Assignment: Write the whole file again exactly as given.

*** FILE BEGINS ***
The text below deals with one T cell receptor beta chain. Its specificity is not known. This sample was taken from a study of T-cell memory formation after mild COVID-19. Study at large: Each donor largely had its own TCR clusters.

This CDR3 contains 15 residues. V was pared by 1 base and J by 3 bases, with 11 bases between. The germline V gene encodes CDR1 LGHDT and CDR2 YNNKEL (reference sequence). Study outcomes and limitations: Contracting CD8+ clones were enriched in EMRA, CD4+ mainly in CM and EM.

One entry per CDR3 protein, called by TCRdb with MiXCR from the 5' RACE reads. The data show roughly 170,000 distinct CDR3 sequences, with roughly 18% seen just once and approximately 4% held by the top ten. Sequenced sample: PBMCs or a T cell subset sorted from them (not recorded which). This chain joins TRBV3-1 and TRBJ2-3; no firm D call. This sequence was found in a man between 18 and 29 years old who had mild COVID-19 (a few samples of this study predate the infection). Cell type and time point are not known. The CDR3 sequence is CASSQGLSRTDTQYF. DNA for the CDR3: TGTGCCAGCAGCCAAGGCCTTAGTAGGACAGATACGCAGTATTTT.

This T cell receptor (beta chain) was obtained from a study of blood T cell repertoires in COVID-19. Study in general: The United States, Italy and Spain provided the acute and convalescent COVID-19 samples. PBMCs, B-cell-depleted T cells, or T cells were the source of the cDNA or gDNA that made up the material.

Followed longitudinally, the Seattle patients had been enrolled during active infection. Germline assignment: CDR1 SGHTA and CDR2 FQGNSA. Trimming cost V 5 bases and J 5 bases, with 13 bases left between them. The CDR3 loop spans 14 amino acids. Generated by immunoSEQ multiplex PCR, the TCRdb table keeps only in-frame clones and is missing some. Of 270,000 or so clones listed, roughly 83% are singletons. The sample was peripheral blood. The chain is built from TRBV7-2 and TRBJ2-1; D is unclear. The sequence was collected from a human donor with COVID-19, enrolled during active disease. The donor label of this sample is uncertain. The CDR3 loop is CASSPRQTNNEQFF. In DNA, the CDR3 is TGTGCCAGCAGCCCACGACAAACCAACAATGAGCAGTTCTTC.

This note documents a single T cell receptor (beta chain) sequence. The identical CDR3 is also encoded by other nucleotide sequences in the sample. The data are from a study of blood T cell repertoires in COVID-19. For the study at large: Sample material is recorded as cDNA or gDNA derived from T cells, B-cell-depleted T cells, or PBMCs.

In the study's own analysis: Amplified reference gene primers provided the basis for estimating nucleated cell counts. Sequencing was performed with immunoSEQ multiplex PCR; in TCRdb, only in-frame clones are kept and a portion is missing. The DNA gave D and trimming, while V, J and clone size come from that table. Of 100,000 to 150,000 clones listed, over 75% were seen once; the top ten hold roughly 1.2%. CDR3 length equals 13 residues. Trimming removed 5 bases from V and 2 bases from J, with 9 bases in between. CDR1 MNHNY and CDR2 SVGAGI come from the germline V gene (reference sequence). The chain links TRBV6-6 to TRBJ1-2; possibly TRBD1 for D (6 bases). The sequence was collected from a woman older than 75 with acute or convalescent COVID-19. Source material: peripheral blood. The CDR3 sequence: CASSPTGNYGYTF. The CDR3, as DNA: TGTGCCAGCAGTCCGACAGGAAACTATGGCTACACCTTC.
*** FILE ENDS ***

The text below deals with one T cell receptor beta chain. Its specificity is not known. This sample was taken from a study of T-cell memory formation after mild COVID-19. Study at large: Each donor largely had its own TCR clusters.

This CDR3 contains 15 residues. V was pared by 1 base and J by 3 bases, with 11 bases between. The germline V gene encodes CDR1 LGHDT and CDR2 YNNKEL (reference sequence). Study outcomes and limitations: Contracting CD8+ clones were enriched in EMRA, CD4+ mainly in CM and EM.

One entry per CDR3 protein, called by TCRdb with MiXCR from the 5' RACE reads. The data show roughly 170,000 distinct CDR3 sequences, with roughly 18% seen just once and approximately 4% held by the top ten. Sequenced sample: PBMCs or a T cell subset sorted from them (not recorded which). This chain joins TRBV3-1 and TRBJ2-3; no firm D call. This sequence was found in a man between 18 and 29 years old who had mild COVID-19 (a few samples of this study predate the infection). Cell type and time point are not known. The CDR3 sequence is CASSQGLSRTDTQYF. DNA for the CDR3: TGTGCCAGCAGCCAAGGCCTTAGTAGGACAGATACGCAGTATTTT.

This T cell receptor (beta chain) was obtained from a study of blood T cell repertoires in COVID-19. Study in general: The United States, Italy and Spain provided the acute and convalescent COVID-19 samples. PBMCs, B-cell-depleted T cells, or T cells were the source of the cDNA or gDNA that made up the material.

Followed longitudinally, the Seattle patients had been enrolled during active infection. Germline assignment: CDR1 SGHTA and CDR2 FQGNSA. Trimming cost V 5 bases and J 5 bases, with 13 bases left between them. The CDR3 loop spans 14 amino acids. Generated by immunoSEQ multiplex PCR, the TCRdb table keeps only in-frame clones and is missing some. Of 270,000 or so clones listed, roughly 83% are singletons. The sample was peripheral blood. The chain is built from TRBV7-2 and TRBJ2-1; D is unclear. The sequence was collected from a human donor with COVID-19, enrolled during active disease. The donor label of this sample is uncertain. The CDR3 loop is CASSPRQTNNEQFF. In DNA, the CDR3 is TGTGCCAGCAGCCCACGACAAACCAACAATGAGCAGTTCTTC.

This note documents a single T cell receptor (beta chain) sequence. The identical CDR3 is also encoded by other nucleotide sequences in the sample. The data are from a study of blood T cell repertoires in COVID-19. For the study at large: Sample material is recorded as cDNA or gDNA derived from T cells, B-cell-depleted T cells, or PBMCs.

In the study's own analysis: Amplified reference gene primers provided the basis for estimating nucleated cell counts. Sequencing was performed with immunoSEQ multiplex PCR; in TCRdb, only in-frame clones are kept and a portion is missing. The DNA gave D and trimming, while V, J and clone size come from that table. Of 100,000 to 150,000 clones listed, over 75% were seen once; the top ten hold roughly 1.2%. CDR3 length equals 13 residues. Trimming removed 5 bases from V and 2 bases from J, with 9 bases in between. CDR1 MNHNY and CDR2 SVGAGI come from the germline V gene (reference sequence). The chain links TRBV6-6 to TRBJ1-2; possibly TRBD1 for D (6 bases). The sequence was collected from a woman older than 75 with acute or convalescent COVID-19. Source material: peripheral blood. The CDR3 sequence: CASSPTGNYGYTF. The CDR3, as DNA: TGTGCCAGCAGTCCGACAGGAAACTATGGCTACACCTTC.